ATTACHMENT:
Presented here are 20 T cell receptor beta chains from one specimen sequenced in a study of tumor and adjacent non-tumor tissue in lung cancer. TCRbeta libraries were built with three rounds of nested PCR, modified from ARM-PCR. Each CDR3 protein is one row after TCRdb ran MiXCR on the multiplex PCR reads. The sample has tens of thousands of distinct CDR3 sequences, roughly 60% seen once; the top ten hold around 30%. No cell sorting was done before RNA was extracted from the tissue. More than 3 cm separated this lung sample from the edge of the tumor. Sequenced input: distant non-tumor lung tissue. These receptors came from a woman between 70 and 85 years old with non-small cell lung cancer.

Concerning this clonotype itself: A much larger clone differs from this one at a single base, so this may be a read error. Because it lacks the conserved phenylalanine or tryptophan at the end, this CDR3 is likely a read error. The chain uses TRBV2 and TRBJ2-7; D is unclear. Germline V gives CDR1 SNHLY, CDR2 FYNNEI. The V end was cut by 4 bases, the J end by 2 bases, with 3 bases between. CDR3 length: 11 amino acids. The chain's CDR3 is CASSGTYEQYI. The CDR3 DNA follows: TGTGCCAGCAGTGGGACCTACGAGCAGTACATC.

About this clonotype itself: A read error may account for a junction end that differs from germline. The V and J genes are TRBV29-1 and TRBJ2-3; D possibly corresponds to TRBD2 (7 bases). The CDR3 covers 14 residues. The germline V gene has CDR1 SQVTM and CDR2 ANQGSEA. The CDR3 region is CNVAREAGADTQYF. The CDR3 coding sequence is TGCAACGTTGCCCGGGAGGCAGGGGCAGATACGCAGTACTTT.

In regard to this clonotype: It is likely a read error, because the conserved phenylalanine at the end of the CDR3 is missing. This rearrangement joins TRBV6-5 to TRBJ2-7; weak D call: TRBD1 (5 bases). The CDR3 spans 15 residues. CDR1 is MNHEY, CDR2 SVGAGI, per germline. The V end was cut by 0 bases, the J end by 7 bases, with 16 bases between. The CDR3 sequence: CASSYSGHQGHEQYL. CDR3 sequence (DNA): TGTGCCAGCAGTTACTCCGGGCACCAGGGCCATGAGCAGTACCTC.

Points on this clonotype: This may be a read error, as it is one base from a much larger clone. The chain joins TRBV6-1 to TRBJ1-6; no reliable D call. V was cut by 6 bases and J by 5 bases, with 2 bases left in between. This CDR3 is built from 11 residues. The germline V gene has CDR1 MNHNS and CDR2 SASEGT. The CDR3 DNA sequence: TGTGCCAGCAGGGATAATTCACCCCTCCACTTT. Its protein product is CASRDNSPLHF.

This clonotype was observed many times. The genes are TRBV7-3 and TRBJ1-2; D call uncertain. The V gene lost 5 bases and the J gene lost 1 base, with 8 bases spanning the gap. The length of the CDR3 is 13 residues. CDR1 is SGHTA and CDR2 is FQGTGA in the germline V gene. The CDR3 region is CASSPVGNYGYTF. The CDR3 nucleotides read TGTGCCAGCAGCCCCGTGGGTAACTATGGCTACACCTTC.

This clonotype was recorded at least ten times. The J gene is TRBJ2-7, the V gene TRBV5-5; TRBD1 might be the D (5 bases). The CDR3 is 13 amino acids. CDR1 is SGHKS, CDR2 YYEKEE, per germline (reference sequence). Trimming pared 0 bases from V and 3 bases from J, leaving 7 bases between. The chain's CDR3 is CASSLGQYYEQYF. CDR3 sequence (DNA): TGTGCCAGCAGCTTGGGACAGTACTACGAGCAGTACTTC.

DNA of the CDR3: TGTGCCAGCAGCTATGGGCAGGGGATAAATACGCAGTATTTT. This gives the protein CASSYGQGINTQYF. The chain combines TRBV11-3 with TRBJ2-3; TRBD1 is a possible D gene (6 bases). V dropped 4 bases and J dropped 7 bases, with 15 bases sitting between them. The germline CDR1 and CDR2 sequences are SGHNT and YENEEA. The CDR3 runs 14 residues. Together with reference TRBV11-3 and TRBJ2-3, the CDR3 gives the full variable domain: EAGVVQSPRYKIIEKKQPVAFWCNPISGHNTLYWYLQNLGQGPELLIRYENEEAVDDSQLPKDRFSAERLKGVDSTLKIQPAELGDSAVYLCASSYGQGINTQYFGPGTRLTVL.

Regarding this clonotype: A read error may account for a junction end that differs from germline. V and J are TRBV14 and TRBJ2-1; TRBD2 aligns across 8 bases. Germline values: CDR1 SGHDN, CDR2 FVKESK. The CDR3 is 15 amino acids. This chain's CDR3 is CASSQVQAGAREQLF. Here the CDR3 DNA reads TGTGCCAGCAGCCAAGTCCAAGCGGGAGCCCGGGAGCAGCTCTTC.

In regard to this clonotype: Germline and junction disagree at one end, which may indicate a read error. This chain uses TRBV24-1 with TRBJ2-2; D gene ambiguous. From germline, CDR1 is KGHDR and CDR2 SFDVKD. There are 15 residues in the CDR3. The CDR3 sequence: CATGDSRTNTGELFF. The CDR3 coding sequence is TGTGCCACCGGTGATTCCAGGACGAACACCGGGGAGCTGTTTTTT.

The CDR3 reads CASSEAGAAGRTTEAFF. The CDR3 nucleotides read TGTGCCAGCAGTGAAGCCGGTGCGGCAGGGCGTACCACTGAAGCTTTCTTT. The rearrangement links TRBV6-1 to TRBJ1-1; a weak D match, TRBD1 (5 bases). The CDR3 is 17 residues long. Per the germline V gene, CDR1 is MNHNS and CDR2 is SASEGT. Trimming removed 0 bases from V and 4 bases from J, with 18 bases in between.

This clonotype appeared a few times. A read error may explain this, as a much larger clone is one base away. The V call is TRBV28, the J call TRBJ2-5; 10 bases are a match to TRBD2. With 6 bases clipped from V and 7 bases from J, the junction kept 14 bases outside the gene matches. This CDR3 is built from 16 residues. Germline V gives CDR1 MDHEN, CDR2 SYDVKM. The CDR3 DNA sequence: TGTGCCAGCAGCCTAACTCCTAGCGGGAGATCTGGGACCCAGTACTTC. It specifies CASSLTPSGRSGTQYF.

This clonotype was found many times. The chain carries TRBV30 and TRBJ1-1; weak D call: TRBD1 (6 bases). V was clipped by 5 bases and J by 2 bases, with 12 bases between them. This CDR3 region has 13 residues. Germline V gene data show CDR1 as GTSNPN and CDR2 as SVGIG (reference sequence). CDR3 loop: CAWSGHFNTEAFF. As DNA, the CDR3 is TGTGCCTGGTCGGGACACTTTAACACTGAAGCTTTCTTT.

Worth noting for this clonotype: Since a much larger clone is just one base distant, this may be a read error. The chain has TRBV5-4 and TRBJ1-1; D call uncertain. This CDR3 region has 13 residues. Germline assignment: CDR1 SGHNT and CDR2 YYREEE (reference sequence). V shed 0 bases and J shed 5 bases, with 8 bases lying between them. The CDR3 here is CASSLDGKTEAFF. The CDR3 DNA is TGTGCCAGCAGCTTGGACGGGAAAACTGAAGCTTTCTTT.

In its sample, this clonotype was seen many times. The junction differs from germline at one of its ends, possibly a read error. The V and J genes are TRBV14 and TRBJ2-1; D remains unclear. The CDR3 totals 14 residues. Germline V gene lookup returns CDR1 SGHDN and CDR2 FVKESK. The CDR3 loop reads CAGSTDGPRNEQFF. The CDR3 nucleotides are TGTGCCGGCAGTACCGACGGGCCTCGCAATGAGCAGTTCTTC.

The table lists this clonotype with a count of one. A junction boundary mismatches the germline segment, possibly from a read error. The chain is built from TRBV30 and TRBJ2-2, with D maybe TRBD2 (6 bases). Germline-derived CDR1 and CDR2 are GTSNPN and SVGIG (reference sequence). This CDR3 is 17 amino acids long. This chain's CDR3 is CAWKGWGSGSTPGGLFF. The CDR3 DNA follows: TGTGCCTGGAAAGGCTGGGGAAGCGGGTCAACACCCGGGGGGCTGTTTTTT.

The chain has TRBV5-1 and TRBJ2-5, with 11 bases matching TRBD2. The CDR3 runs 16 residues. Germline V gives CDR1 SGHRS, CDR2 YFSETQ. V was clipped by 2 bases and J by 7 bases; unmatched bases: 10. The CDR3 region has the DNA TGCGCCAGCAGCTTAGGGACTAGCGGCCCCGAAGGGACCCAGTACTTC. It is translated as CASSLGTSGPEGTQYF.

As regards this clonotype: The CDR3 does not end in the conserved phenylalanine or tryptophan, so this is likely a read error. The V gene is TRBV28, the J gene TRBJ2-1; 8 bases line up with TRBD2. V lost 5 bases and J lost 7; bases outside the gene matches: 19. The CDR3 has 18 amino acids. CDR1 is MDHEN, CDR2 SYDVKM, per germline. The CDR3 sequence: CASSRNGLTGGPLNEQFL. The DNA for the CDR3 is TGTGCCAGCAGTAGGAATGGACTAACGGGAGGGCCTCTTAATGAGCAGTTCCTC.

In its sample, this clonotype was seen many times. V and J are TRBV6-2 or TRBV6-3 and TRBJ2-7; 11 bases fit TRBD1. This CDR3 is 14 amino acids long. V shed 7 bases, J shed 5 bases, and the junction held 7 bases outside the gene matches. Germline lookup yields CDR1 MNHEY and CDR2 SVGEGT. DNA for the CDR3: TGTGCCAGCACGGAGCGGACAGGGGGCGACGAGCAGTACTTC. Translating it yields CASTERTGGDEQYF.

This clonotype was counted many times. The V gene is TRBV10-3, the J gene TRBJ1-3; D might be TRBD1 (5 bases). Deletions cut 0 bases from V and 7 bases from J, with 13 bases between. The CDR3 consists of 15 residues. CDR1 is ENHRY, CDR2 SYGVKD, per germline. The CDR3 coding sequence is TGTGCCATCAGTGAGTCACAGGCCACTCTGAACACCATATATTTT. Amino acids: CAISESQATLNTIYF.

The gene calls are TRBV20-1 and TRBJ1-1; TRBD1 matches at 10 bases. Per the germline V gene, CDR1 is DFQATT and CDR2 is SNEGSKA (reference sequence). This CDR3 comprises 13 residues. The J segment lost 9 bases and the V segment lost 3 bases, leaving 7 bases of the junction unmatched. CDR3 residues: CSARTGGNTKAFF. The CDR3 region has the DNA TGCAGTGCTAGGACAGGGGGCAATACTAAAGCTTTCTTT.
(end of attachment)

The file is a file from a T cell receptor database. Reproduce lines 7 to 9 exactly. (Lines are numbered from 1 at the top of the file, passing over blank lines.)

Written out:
This clonotype was recorded at least ten times. The J gene is TRBJ2-7, the V gene TRBV5-5; TRBD1 might be the D (5 bases). The CDR3 is 13 amino acids. CDR1 is SGHKS, CDR2 YYEKEE, per germline (reference sequence). Trimming pared 0 bases from V and 3 bases from J, leaving 7 bases between. The chain's CDR3 is CASSLGQYYEQYF. CDR3 sequence (DNA): TGTGCCAGCAGCTTGGGACAGTACTACGAGCAGTACTTC.

DNA of the CDR3: TGTGCCAGCAGCTATGGGCAGGGGATAAATACGCAGTATTTT. This gives the protein CASSYGQGINTQYF. The chain combines TRBV11-3 with TRBJ2-3; TRBD1 is a possible D gene (6 bases). V dropped 4 bases and J dropped 7 bases, with 15 bases sitting between them. The germline CDR1 and CDR2 sequences are SGHNT and YENEEA. The CDR3 runs 14 residues. Together with reference TRBV11-3 and TRBJ2-3, the CDR3 gives the full variable domain: EAGVVQSPRYKIIEKKQPVAFWCNPISGHNTLYWYLQNLGQGPELLIRYENEEAVDDSQLPKDRFSAERLKGVDSTLKIQPAELGDSAVYLCASSYGQGINTQYFGPGTRLTVL.

Regarding this clonotype: A read error may account for a junction end that differs from germline. V and J are TRBV14 and TRBJ2-1; TRBD2 aligns across 8 bases. Germline values: CDR1 SGHDN, CDR2 FVKESK. The CDR3 is 15 amino acids. This chain's CDR3 is CASSQVQAGAREQLF. Here the CDR3 DNA reads TGTGCCAGCAGCCAAGTCCAAGCGGGAGCCCGGGAGCAGCTCTTC.